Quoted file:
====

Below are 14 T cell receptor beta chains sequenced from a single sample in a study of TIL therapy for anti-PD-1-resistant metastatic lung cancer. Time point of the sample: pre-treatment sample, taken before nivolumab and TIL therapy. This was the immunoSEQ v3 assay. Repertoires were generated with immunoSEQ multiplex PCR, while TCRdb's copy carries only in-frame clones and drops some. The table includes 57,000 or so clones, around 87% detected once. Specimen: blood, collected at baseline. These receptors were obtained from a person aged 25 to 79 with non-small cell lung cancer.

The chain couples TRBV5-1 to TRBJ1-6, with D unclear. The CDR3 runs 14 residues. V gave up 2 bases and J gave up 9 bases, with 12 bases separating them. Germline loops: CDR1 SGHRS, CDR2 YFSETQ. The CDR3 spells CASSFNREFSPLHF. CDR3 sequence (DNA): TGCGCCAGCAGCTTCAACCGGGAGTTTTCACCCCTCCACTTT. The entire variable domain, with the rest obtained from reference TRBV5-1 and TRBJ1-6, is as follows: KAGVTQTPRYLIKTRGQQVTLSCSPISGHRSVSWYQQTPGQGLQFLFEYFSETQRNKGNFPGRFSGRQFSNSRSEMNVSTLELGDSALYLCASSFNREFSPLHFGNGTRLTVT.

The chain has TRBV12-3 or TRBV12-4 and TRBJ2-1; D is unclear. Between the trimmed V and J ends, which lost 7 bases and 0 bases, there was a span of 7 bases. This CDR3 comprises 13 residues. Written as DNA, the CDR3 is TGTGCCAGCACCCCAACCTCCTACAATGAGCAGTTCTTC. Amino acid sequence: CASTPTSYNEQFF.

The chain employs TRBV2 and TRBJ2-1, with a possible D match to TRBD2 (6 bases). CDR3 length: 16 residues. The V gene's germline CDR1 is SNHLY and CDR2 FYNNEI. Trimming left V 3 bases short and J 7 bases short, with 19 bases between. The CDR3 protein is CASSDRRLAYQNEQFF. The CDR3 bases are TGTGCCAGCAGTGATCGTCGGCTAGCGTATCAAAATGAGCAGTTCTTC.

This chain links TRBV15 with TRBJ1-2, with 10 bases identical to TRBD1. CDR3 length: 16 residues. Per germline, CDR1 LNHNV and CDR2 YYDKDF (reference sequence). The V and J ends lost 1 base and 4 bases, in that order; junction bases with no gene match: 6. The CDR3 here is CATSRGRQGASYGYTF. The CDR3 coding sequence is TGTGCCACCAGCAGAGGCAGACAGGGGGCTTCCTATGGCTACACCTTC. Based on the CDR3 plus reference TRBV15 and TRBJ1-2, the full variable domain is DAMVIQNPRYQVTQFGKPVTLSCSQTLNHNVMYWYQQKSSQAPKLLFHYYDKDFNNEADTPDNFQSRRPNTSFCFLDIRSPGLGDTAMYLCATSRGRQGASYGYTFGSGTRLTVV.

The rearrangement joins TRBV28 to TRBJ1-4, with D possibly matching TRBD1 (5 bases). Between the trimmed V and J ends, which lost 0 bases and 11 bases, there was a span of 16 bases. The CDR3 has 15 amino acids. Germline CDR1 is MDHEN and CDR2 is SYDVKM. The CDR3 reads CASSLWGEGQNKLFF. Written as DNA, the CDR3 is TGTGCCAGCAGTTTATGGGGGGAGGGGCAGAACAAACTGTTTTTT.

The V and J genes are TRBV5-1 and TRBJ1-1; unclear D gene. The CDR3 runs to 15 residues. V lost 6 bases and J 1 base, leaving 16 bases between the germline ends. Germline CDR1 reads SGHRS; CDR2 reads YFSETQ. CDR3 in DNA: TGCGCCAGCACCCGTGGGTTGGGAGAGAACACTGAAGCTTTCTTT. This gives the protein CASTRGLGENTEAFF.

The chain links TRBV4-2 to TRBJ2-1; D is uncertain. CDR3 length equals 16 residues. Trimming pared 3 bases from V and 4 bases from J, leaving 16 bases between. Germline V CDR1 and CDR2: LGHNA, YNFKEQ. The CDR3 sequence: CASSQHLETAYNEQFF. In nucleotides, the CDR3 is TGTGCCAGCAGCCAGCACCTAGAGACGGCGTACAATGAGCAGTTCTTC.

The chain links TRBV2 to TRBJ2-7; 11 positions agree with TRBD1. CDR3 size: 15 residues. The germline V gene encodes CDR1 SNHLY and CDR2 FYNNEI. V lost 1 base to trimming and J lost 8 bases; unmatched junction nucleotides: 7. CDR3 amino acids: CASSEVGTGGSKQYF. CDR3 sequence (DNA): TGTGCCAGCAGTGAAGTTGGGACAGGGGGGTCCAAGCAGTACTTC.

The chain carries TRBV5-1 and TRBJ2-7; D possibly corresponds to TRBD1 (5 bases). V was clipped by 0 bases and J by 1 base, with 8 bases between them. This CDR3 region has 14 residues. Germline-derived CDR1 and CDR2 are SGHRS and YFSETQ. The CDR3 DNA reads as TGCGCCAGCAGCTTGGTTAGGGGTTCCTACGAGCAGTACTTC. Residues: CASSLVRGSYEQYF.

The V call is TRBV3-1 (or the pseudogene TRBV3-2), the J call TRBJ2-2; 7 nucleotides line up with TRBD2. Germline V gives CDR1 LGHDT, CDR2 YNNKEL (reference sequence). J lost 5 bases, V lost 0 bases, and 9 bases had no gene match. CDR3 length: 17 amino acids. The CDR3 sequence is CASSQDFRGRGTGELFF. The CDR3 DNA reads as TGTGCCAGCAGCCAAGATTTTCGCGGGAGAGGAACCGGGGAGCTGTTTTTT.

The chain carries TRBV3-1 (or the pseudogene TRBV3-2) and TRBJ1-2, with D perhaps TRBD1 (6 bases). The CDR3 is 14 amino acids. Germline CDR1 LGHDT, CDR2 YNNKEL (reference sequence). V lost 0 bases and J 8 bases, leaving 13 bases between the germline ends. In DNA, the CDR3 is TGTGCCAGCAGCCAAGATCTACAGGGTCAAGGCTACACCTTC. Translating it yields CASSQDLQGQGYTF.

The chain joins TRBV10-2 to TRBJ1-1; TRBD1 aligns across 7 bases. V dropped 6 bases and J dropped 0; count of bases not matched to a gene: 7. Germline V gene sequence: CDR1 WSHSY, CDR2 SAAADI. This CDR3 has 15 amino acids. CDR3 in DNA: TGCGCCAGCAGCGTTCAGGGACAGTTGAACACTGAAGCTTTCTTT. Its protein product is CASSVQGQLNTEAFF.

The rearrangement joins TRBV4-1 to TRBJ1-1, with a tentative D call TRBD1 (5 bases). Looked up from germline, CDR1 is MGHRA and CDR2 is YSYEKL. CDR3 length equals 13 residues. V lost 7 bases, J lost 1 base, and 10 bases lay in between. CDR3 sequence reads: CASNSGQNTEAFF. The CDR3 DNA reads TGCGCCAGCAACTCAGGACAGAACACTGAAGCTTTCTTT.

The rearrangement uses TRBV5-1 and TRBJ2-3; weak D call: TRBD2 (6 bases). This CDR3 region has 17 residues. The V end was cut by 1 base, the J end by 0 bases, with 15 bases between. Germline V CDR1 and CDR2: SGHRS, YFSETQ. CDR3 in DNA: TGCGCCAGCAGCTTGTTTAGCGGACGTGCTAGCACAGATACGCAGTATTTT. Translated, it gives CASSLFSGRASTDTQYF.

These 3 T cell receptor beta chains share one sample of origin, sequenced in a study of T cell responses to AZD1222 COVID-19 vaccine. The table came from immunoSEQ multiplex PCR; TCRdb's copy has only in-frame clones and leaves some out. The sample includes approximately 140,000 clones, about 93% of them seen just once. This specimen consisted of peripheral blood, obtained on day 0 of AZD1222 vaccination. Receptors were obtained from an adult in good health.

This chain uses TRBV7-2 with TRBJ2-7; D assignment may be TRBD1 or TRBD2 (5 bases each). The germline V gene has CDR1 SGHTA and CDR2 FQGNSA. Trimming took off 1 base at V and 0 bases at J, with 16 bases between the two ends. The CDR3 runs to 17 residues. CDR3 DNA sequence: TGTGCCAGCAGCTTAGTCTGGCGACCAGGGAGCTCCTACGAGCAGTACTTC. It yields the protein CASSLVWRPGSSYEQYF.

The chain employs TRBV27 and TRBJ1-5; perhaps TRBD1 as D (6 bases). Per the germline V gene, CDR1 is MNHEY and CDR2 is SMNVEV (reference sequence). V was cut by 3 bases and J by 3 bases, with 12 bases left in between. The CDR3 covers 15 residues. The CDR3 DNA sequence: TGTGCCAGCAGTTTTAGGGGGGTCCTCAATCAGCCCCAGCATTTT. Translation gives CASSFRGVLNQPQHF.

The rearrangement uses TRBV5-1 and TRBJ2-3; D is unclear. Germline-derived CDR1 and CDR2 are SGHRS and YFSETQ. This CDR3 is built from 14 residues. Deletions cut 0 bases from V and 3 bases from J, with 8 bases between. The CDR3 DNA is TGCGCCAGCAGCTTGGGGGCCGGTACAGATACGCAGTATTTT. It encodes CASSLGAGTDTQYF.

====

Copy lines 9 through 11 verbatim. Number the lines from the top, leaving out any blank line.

The chain links TRBV2 to TRBJ2-7; 11 positions agree with TRBD1. CDR3 size: 15 residues. The germline V gene encodes CDR1 SNHLY and CDR2 FYNNEI. V lost 1 base to trimming and J lost 8 bases; unmatched junction nucleotides: 7. CDR3 amino acids: CASSEVGTGGSKQYF. CDR3 sequence (DNA): TGTGCCAGCAGTGAAGTTGGGACAGGGGGGTCCAAGCAGTACTTC.

The chain carries TRBV5-1 and TRBJ2-7; D possibly corresponds to TRBD1 (5 bases). V was clipped by 0 bases and J by 1 base, with 8 bases between them. This CDR3 region has 14 residues. Germline-derived CDR1 and CDR2 are SGHRS and YFSETQ. The CDR3 DNA reads as TGCGCCAGCAGCTTGGTTAGGGGTTCCTACGAGCAGTACTTC. Residues: CASSLVRGSYEQYF.

The V call is TRBV3-1 (or the pseudogene TRBV3-2), the J call TRBJ2-2; 7 nucleotides line up with TRBD2. Germline V gives CDR1 LGHDT, CDR2 YNNKEL (reference sequence). J lost 5 bases, V lost 0 bases, and 9 bases had no gene match. CDR3 length: 17 amino acids. The CDR3 sequence is CASSQDFRGRGTGELFF. The CDR3 DNA reads as TGTGCCAGCAGCCAAGATTTTCGCGGGAGAGGAACCGGGGAGCTGTTTTTT.